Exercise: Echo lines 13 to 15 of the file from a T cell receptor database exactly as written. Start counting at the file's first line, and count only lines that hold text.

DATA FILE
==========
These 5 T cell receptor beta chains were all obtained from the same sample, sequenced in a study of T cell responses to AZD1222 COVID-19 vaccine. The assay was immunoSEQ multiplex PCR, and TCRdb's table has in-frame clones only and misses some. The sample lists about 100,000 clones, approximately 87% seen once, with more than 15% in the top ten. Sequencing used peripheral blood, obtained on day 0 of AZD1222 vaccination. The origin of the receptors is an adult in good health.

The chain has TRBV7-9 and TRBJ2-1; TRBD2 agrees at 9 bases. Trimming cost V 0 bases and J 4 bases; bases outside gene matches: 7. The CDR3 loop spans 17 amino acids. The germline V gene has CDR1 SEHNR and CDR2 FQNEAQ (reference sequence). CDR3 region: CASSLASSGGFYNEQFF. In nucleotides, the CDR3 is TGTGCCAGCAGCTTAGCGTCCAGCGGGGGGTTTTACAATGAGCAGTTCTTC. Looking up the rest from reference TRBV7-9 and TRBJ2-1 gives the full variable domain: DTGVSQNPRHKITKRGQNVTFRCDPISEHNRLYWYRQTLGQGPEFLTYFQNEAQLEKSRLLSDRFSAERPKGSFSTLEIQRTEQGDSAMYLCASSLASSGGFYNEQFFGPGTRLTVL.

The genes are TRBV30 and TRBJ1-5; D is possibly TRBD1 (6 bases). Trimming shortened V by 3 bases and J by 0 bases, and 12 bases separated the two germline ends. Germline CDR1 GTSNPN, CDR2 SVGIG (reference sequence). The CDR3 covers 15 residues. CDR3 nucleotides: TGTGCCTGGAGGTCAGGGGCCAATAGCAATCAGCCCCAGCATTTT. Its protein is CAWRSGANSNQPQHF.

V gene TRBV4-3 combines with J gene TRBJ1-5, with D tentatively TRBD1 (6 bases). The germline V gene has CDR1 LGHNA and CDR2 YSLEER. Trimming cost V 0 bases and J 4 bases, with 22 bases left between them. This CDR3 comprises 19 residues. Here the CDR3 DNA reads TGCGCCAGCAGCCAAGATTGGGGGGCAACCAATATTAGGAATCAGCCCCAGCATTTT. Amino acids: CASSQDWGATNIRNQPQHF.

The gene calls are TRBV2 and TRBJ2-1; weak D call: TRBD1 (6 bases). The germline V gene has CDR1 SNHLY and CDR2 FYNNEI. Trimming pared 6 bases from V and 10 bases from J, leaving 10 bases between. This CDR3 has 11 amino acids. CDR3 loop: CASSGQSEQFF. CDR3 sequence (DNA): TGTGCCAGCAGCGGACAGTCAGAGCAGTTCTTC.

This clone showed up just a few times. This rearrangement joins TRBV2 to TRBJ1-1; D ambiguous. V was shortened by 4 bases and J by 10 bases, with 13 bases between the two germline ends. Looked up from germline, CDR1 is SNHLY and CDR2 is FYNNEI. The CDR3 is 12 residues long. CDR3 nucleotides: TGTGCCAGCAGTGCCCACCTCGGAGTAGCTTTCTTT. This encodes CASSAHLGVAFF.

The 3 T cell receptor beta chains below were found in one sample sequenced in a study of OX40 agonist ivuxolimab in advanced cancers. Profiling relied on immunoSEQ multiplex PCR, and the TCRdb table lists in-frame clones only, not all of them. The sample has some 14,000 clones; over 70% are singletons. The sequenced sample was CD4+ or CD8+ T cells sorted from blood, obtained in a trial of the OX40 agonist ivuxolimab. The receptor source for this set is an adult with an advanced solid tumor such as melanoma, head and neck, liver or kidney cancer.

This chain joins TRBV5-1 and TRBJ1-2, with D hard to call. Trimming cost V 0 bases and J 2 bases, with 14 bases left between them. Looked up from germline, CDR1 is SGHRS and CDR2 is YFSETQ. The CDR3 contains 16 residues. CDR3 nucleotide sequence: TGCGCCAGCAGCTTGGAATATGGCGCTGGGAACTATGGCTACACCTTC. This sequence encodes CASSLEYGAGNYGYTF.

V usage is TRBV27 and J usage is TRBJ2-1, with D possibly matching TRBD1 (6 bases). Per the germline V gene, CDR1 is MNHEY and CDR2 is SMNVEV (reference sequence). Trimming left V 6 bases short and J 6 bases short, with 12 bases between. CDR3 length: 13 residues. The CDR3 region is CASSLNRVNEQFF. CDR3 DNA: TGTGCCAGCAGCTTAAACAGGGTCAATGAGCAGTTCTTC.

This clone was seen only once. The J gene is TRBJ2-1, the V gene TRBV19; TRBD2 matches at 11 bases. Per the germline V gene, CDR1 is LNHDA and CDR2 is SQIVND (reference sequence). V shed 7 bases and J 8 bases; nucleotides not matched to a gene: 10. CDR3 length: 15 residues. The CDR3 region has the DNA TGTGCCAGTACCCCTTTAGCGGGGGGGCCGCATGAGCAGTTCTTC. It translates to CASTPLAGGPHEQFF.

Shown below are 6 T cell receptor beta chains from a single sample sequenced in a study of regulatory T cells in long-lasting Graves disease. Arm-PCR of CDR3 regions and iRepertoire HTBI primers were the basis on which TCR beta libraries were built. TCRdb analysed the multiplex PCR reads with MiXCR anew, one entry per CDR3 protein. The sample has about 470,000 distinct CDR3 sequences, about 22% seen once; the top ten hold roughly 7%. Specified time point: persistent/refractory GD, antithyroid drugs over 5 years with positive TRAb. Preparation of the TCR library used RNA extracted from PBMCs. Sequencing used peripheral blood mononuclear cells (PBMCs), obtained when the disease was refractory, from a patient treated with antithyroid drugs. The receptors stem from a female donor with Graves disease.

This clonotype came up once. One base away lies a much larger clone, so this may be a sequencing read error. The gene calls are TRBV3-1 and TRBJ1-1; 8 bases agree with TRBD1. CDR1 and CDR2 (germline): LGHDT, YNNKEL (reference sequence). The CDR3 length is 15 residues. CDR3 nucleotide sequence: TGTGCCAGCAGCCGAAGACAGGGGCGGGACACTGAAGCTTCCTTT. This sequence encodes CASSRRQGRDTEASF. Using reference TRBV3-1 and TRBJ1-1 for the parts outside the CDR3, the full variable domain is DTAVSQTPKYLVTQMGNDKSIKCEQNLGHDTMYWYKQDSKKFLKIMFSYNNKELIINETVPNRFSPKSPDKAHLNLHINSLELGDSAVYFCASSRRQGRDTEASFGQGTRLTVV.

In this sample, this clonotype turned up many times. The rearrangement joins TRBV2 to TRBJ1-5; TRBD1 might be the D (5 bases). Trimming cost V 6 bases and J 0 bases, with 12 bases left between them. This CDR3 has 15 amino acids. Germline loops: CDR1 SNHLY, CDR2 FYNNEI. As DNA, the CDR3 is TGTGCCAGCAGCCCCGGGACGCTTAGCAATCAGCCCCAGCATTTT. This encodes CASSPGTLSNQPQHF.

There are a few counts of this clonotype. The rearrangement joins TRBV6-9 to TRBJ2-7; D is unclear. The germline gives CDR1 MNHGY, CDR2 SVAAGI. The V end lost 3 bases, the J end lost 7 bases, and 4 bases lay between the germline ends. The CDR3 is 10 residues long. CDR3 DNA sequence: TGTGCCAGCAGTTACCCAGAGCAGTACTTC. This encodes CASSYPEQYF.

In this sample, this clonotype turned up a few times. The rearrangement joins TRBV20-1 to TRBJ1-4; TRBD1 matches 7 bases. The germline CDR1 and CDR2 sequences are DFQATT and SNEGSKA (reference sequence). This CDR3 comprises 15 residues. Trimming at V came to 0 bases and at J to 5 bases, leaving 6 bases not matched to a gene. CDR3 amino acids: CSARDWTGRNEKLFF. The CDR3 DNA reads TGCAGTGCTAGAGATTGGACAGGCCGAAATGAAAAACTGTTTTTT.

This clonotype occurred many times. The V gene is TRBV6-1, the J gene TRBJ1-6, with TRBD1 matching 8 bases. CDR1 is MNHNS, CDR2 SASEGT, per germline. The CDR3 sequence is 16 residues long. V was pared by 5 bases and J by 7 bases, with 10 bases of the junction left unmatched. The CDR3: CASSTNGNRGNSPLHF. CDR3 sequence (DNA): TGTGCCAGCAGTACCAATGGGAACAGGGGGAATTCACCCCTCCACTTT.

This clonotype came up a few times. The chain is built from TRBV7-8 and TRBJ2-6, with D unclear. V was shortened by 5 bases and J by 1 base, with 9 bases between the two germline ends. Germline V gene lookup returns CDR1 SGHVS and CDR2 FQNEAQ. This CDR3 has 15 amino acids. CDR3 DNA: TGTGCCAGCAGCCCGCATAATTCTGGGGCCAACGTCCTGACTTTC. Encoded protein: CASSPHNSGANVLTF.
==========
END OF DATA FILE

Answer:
In this sample, this clonotype turned up many times. The rearrangement joins TRBV2 to TRBJ1-5; TRBD1 might be the D (5 bases). Trimming cost V 6 bases and J 0 bases, with 12 bases left between them. This CDR3 has 15 amino acids. Germline loops: CDR1 SNHLY, CDR2 FYNNEI. As DNA, the CDR3 is TGTGCCAGCAGCCCCGGGACGCTTAGCAATCAGCCCCAGCATTTT. This encodes CASSPGTLSNQPQHF.

There are a few counts of this clonotype. The rearrangement joins TRBV6-9 to TRBJ2-7; D is unclear. The germline gives CDR1 MNHGY, CDR2 SVAAGI. The V end lost 3 bases, the J end lost 7 bases, and 4 bases lay between the germline ends. The CDR3 is 10 residues long. CDR3 DNA sequence: TGTGCCAGCAGTTACCCAGAGCAGTACTTC. This encodes CASSYPEQYF.

In this sample, this clonotype turned up a few times. The rearrangement joins TRBV20-1 to TRBJ1-4; TRBD1 matches 7 bases. The germline CDR1 and CDR2 sequences are DFQATT and SNEGSKA (reference sequence). This CDR3 comprises 15 residues. Trimming at V came to 0 bases and at J to 5 bases, leaving 6 bases not matched to a gene. CDR3 amino acids: CSARDWTGRNEKLFF. The CDR3 DNA reads TGCAGTGCTAGAGATTGGACAGGCCGAAATGAAAAACTGTTTTTT.